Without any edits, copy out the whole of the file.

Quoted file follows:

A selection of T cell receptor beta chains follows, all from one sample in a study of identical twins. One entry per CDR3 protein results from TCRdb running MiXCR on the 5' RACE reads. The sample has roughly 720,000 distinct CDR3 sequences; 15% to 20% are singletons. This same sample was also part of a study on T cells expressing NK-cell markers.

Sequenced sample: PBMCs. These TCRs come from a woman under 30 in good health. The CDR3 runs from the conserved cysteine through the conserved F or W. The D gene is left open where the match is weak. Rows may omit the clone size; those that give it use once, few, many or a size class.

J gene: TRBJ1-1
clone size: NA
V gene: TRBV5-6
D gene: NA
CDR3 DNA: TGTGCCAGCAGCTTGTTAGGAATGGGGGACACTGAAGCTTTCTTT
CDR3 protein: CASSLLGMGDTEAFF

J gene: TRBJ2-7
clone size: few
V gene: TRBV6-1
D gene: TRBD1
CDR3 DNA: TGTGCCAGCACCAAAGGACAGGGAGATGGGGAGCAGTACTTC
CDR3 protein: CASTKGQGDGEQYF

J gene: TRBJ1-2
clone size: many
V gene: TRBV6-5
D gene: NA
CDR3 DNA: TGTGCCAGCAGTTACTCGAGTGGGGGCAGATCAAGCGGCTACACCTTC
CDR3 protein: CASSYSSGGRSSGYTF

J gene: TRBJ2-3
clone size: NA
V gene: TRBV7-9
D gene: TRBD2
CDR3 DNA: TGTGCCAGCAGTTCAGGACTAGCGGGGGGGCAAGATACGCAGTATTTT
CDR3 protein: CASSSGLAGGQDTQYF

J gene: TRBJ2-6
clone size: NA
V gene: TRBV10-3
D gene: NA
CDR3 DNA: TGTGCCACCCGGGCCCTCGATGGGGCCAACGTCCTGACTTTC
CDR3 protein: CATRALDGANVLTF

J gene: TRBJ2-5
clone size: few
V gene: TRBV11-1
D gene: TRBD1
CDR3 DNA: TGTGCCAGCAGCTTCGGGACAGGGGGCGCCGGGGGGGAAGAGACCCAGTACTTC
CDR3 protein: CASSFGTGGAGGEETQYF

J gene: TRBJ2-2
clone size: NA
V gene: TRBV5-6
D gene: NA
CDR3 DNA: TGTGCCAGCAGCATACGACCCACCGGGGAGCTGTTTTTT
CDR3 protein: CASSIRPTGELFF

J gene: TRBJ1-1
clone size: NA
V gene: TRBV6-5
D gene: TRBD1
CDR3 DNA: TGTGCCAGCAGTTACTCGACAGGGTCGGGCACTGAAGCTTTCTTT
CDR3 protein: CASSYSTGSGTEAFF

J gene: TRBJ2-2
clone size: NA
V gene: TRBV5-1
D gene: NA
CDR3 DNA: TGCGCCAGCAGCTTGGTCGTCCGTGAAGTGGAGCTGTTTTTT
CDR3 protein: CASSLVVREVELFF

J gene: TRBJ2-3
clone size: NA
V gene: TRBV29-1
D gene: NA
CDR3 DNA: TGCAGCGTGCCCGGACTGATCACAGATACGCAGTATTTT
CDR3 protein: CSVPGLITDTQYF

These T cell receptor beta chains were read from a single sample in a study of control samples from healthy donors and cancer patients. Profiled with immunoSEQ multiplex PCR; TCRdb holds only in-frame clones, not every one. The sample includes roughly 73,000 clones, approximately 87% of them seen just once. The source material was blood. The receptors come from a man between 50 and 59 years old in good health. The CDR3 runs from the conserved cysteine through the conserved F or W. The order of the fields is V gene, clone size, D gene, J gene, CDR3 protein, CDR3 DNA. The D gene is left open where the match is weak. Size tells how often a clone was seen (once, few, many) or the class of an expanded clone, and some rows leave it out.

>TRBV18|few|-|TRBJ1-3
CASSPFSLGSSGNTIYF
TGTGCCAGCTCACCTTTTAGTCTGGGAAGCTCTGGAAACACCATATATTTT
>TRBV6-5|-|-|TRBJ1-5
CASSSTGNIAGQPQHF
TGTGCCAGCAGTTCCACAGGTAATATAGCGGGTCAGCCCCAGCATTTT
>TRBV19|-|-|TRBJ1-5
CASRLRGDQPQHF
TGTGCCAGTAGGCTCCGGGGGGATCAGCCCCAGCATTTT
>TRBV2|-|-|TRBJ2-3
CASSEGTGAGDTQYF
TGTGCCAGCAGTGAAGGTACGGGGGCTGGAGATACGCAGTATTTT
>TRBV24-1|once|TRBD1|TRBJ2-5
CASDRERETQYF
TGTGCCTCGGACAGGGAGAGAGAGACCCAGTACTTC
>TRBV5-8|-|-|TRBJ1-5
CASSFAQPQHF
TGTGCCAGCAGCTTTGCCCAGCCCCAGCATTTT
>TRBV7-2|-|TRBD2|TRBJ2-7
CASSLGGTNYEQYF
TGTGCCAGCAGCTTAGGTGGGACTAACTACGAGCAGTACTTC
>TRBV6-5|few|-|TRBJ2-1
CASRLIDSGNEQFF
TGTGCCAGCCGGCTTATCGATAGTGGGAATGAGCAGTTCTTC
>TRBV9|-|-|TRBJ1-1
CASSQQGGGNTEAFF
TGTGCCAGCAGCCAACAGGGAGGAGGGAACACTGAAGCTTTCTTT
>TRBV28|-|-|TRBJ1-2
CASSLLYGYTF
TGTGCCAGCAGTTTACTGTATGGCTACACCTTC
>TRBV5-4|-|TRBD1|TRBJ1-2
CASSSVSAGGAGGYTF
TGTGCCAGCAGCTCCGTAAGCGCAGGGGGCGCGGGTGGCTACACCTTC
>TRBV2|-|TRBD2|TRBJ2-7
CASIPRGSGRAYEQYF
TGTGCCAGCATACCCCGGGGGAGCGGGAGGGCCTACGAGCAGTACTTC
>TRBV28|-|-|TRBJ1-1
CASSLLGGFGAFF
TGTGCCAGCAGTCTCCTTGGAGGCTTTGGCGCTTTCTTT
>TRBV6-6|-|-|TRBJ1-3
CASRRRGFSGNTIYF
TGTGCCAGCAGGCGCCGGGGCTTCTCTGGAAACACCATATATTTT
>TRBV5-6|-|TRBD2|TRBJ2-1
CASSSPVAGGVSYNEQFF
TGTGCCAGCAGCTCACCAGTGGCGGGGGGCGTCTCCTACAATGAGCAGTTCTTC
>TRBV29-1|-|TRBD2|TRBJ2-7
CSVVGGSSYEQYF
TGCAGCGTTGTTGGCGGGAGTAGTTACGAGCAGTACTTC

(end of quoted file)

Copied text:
A selection of T cell receptor beta chains follows, all from one sample in a study of identical twins. One entry per CDR3 protein results from TCRdb running MiXCR on the 5' RACE reads. The sample has roughly 720,000 distinct CDR3 sequences; 15% to 20% are singletons. This same sample was also part of a study on T cells expressing NK-cell markers.

Sequenced sample: PBMCs. These TCRs come from a woman under 30 in good health. The CDR3 runs from the conserved cysteine through the conserved F or W. The D gene is left open where the match is weak. Rows may omit the clone size; those that give it use once, few, many or a size class.

J gene: TRBJ1-1
clone size: NA
V gene: TRBV5-6
D gene: NA
CDR3 DNA: TGTGCCAGCAGCTTGTTAGGAATGGGGGACACTGAAGCTTTCTTT
CDR3 protein: CASSLLGMGDTEAFF

J gene: TRBJ2-7
clone size: few
V gene: TRBV6-1
D gene: TRBD1
CDR3 DNA: TGTGCCAGCACCAAAGGACAGGGAGATGGGGAGCAGTACTTC
CDR3 protein: CASTKGQGDGEQYF

J gene: TRBJ1-2
clone size: many
V gene: TRBV6-5
D gene: NA
CDR3 DNA: TGTGCCAGCAGTTACTCGAGTGGGGGCAGATCAAGCGGCTACACCTTC
CDR3 protein: CASSYSSGGRSSGYTF

J gene: TRBJ2-3
clone size: NA
V gene: TRBV7-9
D gene: TRBD2
CDR3 DNA: TGTGCCAGCAGTTCAGGACTAGCGGGGGGGCAAGATACGCAGTATTTT
CDR3 protein: CASSSGLAGGQDTQYF

J gene: TRBJ2-6
clone size: NA
V gene: TRBV10-3
D gene: NA
CDR3 DNA: TGTGCCACCCGGGCCCTCGATGGGGCCAACGTCCTGACTTTC
CDR3 protein: CATRALDGANVLTF

J gene: TRBJ2-5
clone size: few
V gene: TRBV11-1
D gene: TRBD1
CDR3 DNA: TGTGCCAGCAGCTTCGGGACAGGGGGCGCCGGGGGGGAAGAGACCCAGTACTTC
CDR3 protein: CASSFGTGGAGGEETQYF

J gene: TRBJ2-2
clone size: NA
V gene: TRBV5-6
D gene: NA
CDR3 DNA: TGTGCCAGCAGCATACGACCCACCGGGGAGCTGTTTTTT
CDR3 protein: CASSIRPTGELFF

J gene: TRBJ1-1
clone size: NA
V gene: TRBV6-5
D gene: TRBD1
CDR3 DNA: TGTGCCAGCAGTTACTCGACAGGGTCGGGCACTGAAGCTTTCTTT
CDR3 protein: CASSYSTGSGTEAFF

J gene: TRBJ2-2
clone size: NA
V gene: TRBV5-1
D gene: NA
CDR3 DNA: TGCGCCAGCAGCTTGGTCGTCCGTGAAGTGGAGCTGTTTTTT
CDR3 protein: CASSLVVREVELFF

J gene: TRBJ2-3
clone size: NA
V gene: TRBV29-1
D gene: NA
CDR3 DNA: TGCAGCGTGCCCGGACTGATCACAGATACGCAGTATTTT
CDR3 protein: CSVPGLITDTQYF

These T cell receptor beta chains were read from a single sample in a study of control samples from healthy donors and cancer patients. Profiled with immunoSEQ multiplex PCR; TCRdb holds only in-frame clones, not every one. The sample includes roughly 73,000 clones, approximately 87% of them seen just once. The source material was blood. The receptors come from a man between 50 and 59 years old in good health. The CDR3 runs from the conserved cysteine through the conserved F or W. The order of the fields is V gene, clone size, D gene, J gene, CDR3 protein, CDR3 DNA. The D gene is left open where the match is weak. Size tells how often a clone was seen (once, few, many) or the class of an expanded clone, and some rows leave it out.

>TRBV18|few|-|TRBJ1-3
CASSPFSLGSSGNTIYF
TGTGCCAGCTCACCTTTTAGTCTGGGAAGCTCTGGAAACACCATATATTTT
>TRBV6-5|-|-|TRBJ1-5
CASSSTGNIAGQPQHF
TGTGCCAGCAGTTCCACAGGTAATATAGCGGGTCAGCCCCAGCATTTT
>TRBV19|-|-|TRBJ1-5
CASRLRGDQPQHF
TGTGCCAGTAGGCTCCGGGGGGATCAGCCCCAGCATTTT
>TRBV2|-|-|TRBJ2-3
CASSEGTGAGDTQYF
TGTGCCAGCAGTGAAGGTACGGGGGCTGGAGATACGCAGTATTTT
>TRBV24-1|once|TRBD1|TRBJ2-5
CASDRERETQYF
TGTGCCTCGGACAGGGAGAGAGAGACCCAGTACTTC
>TRBV5-8|-|-|TRBJ1-5
CASSFAQPQHF
TGTGCCAGCAGCTTTGCCCAGCCCCAGCATTTT
>TRBV7-2|-|TRBD2|TRBJ2-7
CASSLGGTNYEQYF
TGTGCCAGCAGCTTAGGTGGGACTAACTACGAGCAGTACTTC
>TRBV6-5|few|-|TRBJ2-1
CASRLIDSGNEQFF
TGTGCCAGCCGGCTTATCGATAGTGGGAATGAGCAGTTCTTC
>TRBV9|-|-|TRBJ1-1
CASSQQGGGNTEAFF
TGTGCCAGCAGCCAACAGGGAGGAGGGAACACTGAAGCTTTCTTT
>TRBV28|-|-|TRBJ1-2
CASSLLYGYTF
TGTGCCAGCAGTTTACTGTATGGCTACACCTTC
>TRBV5-4|-|TRBD1|TRBJ1-2
CASSSVSAGGAGGYTF
TGTGCCAGCAGCTCCGTAAGCGCAGGGGGCGCGGGTGGCTACACCTTC
>TRBV2|-|TRBD2|TRBJ2-7
CASIPRGSGRAYEQYF
TGTGCCAGCATACCCCGGGGGAGCGGGAGGGCCTACGAGCAGTACTTC
>TRBV28|-|-|TRBJ1-1
CASSLLGGFGAFF
TGTGCCAGCAGTCTCCTTGGAGGCTTTGGCGCTTTCTTT
>TRBV6-6|-|-|TRBJ1-3
CASRRRGFSGNTIYF
TGTGCCAGCAGGCGCCGGGGCTTCTCTGGAAACACCATATATTTT
>TRBV5-6|-|TRBD2|TRBJ2-1
CASSSPVAGGVSYNEQFF
TGTGCCAGCAGCTCACCAGTGGCGGGGGGCGTCTCCTACAATGAGCAGTTCTTC
>TRBV29-1|-|TRBD2|TRBJ2-7
CSVVGGSSYEQYF
TGCAGCGTTGTTGGCGGGAGTAGTTACGAGCAGTACTTC